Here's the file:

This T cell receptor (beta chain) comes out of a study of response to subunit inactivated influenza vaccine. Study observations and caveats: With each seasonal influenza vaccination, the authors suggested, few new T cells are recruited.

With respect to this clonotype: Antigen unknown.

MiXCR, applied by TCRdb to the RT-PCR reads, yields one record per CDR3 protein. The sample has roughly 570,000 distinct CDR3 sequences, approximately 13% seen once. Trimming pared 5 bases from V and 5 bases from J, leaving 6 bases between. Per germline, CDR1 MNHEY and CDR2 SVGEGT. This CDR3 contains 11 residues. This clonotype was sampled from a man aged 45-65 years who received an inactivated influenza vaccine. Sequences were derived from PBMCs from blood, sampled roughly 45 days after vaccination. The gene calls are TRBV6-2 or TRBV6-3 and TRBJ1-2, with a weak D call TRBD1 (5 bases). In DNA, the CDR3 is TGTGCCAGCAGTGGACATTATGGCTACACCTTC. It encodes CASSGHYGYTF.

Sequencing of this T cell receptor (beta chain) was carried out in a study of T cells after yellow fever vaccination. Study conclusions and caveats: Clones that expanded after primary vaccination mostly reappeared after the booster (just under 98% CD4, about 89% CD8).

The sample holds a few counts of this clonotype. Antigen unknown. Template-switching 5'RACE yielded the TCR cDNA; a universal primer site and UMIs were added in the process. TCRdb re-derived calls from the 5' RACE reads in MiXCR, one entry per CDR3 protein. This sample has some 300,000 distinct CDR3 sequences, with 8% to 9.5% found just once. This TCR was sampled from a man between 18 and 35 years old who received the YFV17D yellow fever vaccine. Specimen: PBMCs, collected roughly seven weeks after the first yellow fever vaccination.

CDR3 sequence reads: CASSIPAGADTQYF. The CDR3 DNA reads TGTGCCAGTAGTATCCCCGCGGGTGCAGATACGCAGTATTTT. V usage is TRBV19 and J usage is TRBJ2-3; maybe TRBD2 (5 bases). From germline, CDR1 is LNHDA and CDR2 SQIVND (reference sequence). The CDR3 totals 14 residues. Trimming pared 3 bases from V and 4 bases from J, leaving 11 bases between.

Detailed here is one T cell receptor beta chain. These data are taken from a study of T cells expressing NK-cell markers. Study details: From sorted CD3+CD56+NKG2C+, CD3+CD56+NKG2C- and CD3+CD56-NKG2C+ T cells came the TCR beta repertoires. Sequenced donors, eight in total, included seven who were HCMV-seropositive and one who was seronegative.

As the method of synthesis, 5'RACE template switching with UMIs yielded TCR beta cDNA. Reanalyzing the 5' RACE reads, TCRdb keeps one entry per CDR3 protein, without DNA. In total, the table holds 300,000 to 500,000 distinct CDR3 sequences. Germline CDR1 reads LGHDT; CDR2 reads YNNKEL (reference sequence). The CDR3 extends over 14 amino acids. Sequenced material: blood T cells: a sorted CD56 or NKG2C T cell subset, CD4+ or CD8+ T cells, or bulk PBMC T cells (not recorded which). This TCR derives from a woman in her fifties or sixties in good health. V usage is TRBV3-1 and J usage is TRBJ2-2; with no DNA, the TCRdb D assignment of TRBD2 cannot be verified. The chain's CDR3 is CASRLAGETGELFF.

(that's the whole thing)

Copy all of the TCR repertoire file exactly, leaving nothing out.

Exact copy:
This T cell receptor (beta chain) comes out of a study of response to subunit inactivated influenza vaccine. Study observations and caveats: With each seasonal influenza vaccination, the authors suggested, few new T cells are recruited.

With respect to this clonotype: Antigen unknown.

MiXCR, applied by TCRdb to the RT-PCR reads, yields one record per CDR3 protein. The sample has roughly 570,000 distinct CDR3 sequences, approximately 13% seen once. Trimming pared 5 bases from V and 5 bases from J, leaving 6 bases between. Per germline, CDR1 MNHEY and CDR2 SVGEGT. This CDR3 contains 11 residues. This clonotype was sampled from a man aged 45-65 years who received an inactivated influenza vaccine. Sequences were derived from PBMCs from blood, sampled roughly 45 days after vaccination. The gene calls are TRBV6-2 or TRBV6-3 and TRBJ1-2, with a weak D call TRBD1 (5 bases). In DNA, the CDR3 is TGTGCCAGCAGTGGACATTATGGCTACACCTTC. It encodes CASSGHYGYTF.

Sequencing of this T cell receptor (beta chain) was carried out in a study of T cells after yellow fever vaccination. Study conclusions and caveats: Clones that expanded after primary vaccination mostly reappeared after the booster (just under 98% CD4, about 89% CD8).

The sample holds a few counts of this clonotype. Antigen unknown. Template-switching 5'RACE yielded the TCR cDNA; a universal primer site and UMIs were added in the process. TCRdb re-derived calls from the 5' RACE reads in MiXCR, one entry per CDR3 protein. This sample has some 300,000 distinct CDR3 sequences, with 8% to 9.5% found just once. This TCR was sampled from a man between 18 and 35 years old who received the YFV17D yellow fever vaccine. Specimen: PBMCs, collected roughly seven weeks after the first yellow fever vaccination.

CDR3 sequence reads: CASSIPAGADTQYF. The CDR3 DNA reads TGTGCCAGTAGTATCCCCGCGGGTGCAGATACGCAGTATTTT. V usage is TRBV19 and J usage is TRBJ2-3; maybe TRBD2 (5 bases). From germline, CDR1 is LNHDA and CDR2 SQIVND (reference sequence). The CDR3 totals 14 residues. Trimming pared 3 bases from V and 4 bases from J, leaving 11 bases between.

Detailed here is one T cell receptor beta chain. These data are taken from a study of T cells expressing NK-cell markers. Study details: From sorted CD3+CD56+NKG2C+, CD3+CD56+NKG2C- and CD3+CD56-NKG2C+ T cells came the TCR beta repertoires. Sequenced donors, eight in total, included seven who were HCMV-seropositive and one who was seronegative.

As the method of synthesis, 5'RACE template switching with UMIs yielded TCR beta cDNA. Reanalyzing the 5' RACE reads, TCRdb keeps one entry per CDR3 protein, without DNA. In total, the table holds 300,000 to 500,000 distinct CDR3 sequences. Germline CDR1 reads LGHDT; CDR2 reads YNNKEL (reference sequence). The CDR3 extends over 14 amino acids. Sequenced material: blood T cells: a sorted CD56 or NKG2C T cell subset, CD4+ or CD8+ T cells, or bulk PBMC T cells (not recorded which). This TCR derives from a woman in her fifties or sixties in good health. V usage is TRBV3-1 and J usage is TRBJ2-2; with no DNA, the TCRdb D assignment of TRBD2 cannot be verified. The chain's CDR3 is CASRLAGETGELFF.